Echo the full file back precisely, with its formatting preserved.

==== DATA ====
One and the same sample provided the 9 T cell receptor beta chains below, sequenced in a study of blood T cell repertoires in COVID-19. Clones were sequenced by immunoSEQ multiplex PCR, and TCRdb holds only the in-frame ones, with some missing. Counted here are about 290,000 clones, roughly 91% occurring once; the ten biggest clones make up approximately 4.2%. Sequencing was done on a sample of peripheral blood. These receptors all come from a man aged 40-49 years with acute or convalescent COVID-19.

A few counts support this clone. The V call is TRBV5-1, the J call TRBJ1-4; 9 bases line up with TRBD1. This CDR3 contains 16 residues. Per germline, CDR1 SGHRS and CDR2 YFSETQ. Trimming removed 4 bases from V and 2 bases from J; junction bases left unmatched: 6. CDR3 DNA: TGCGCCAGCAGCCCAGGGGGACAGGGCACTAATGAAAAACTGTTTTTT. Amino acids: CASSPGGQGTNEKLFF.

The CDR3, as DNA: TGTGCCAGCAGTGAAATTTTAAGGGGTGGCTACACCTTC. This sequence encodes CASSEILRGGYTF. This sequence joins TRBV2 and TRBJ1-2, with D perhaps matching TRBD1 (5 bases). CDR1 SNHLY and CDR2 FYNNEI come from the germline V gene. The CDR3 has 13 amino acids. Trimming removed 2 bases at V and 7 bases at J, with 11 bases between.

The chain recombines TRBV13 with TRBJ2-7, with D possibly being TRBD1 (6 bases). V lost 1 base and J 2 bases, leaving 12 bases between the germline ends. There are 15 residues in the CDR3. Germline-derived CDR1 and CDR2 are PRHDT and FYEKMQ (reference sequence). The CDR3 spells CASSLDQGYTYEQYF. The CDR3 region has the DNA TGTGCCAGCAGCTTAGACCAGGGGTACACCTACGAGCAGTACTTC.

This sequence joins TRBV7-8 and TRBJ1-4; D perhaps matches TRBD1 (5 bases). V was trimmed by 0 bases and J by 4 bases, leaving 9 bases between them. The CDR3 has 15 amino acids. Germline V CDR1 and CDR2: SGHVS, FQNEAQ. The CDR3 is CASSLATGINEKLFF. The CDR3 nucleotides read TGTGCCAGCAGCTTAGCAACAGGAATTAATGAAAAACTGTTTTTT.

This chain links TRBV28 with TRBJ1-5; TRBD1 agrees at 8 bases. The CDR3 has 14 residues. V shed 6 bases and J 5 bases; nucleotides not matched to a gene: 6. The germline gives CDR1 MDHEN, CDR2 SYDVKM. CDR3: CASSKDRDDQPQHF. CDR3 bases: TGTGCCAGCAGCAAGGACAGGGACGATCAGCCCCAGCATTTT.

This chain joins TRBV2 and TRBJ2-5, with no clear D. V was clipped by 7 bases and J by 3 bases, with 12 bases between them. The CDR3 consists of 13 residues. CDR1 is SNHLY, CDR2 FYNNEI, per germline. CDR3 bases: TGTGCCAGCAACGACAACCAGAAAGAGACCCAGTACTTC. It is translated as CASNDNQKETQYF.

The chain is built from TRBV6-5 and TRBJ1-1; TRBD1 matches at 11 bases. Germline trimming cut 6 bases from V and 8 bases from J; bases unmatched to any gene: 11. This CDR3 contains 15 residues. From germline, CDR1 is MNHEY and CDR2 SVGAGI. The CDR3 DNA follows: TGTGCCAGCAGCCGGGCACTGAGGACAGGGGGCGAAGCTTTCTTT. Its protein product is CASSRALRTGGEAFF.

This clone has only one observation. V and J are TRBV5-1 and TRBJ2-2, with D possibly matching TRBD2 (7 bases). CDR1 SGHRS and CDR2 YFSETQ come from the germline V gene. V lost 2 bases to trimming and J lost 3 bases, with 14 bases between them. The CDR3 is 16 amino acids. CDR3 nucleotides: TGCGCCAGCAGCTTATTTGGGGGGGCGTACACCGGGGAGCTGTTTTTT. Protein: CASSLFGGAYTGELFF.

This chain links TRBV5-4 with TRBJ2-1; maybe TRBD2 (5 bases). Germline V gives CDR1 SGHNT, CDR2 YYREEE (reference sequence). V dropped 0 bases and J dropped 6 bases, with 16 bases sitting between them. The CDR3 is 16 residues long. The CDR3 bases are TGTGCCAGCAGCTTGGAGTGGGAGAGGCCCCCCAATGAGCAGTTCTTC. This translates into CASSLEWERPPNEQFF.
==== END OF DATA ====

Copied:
One and the same sample provided the 9 T cell receptor beta chains below, sequenced in a study of blood T cell repertoires in COVID-19. Clones were sequenced by immunoSEQ multiplex PCR, and TCRdb holds only the in-frame ones, with some missing. Counted here are about 290,000 clones, roughly 91% occurring once; the ten biggest clones make up approximately 4.2%. Sequencing was done on a sample of peripheral blood. These receptors all come from a man aged 40-49 years with acute or convalescent COVID-19.

A few counts support this clone. The V call is TRBV5-1, the J call TRBJ1-4; 9 bases line up with TRBD1. This CDR3 contains 16 residues. Per germline, CDR1 SGHRS and CDR2 YFSETQ. Trimming removed 4 bases from V and 2 bases from J; junction bases left unmatched: 6. CDR3 DNA: TGCGCCAGCAGCCCAGGGGGACAGGGCACTAATGAAAAACTGTTTTTT. Amino acids: CASSPGGQGTNEKLFF.

The CDR3, as DNA: TGTGCCAGCAGTGAAATTTTAAGGGGTGGCTACACCTTC. This sequence encodes CASSEILRGGYTF. This sequence joins TRBV2 and TRBJ1-2, with D perhaps matching TRBD1 (5 bases). CDR1 SNHLY and CDR2 FYNNEI come from the germline V gene. The CDR3 has 13 amino acids. Trimming removed 2 bases at V and 7 bases at J, with 11 bases between.

The chain recombines TRBV13 with TRBJ2-7, with D possibly being TRBD1 (6 bases). V lost 1 base and J 2 bases, leaving 12 bases between the germline ends. There are 15 residues in the CDR3. Germline-derived CDR1 and CDR2 are PRHDT and FYEKMQ (reference sequence). The CDR3 spells CASSLDQGYTYEQYF. The CDR3 region has the DNA TGTGCCAGCAGCTTAGACCAGGGGTACACCTACGAGCAGTACTTC.

This sequence joins TRBV7-8 and TRBJ1-4; D perhaps matches TRBD1 (5 bases). V was trimmed by 0 bases and J by 4 bases, leaving 9 bases between them. The CDR3 has 15 amino acids. Germline V CDR1 and CDR2: SGHVS, FQNEAQ. The CDR3 is CASSLATGINEKLFF. The CDR3 nucleotides read TGTGCCAGCAGCTTAGCAACAGGAATTAATGAAAAACTGTTTTTT.

This chain links TRBV28 with TRBJ1-5; TRBD1 agrees at 8 bases. The CDR3 has 14 residues. V shed 6 bases and J 5 bases; nucleotides not matched to a gene: 6. The germline gives CDR1 MDHEN, CDR2 SYDVKM. CDR3: CASSKDRDDQPQHF. CDR3 bases: TGTGCCAGCAGCAAGGACAGGGACGATCAGCCCCAGCATTTT.

This chain joins TRBV2 and TRBJ2-5, with no clear D. V was clipped by 7 bases and J by 3 bases, with 12 bases between them. The CDR3 consists of 13 residues. CDR1 is SNHLY, CDR2 FYNNEI, per germline. CDR3 bases: TGTGCCAGCAACGACAACCAGAAAGAGACCCAGTACTTC. It is translated as CASNDNQKETQYF.

The chain is built from TRBV6-5 and TRBJ1-1; TRBD1 matches at 11 bases. Germline trimming cut 6 bases from V and 8 bases from J; bases unmatched to any gene: 11. This CDR3 contains 15 residues. From germline, CDR1 is MNHEY and CDR2 SVGAGI. The CDR3 DNA follows: TGTGCCAGCAGCCGGGCACTGAGGACAGGGGGCGAAGCTTTCTTT. Its protein product is CASSRALRTGGEAFF.

This clone has only one observation. V and J are TRBV5-1 and TRBJ2-2, with D possibly matching TRBD2 (7 bases). CDR1 SGHRS and CDR2 YFSETQ come from the germline V gene. V lost 2 bases to trimming and J lost 3 bases, with 14 bases between them. The CDR3 is 16 amino acids. CDR3 nucleotides: TGCGCCAGCAGCTTATTTGGGGGGGCGTACACCGGGGAGCTGTTTTTT. Protein: CASSLFGGAYTGELFF.

This chain links TRBV5-4 with TRBJ2-1; maybe TRBD2 (5 bases). Germline V gives CDR1 SGHNT, CDR2 YYREEE (reference sequence). V dropped 0 bases and J dropped 6 bases, with 16 bases sitting between them. The CDR3 is 16 residues long. The CDR3 bases are TGTGCCAGCAGCTTGGAGTGGGAGAGGCCCCCCAATGAGCAGTTCTTC. This translates into CASSLEWERPPNEQFF.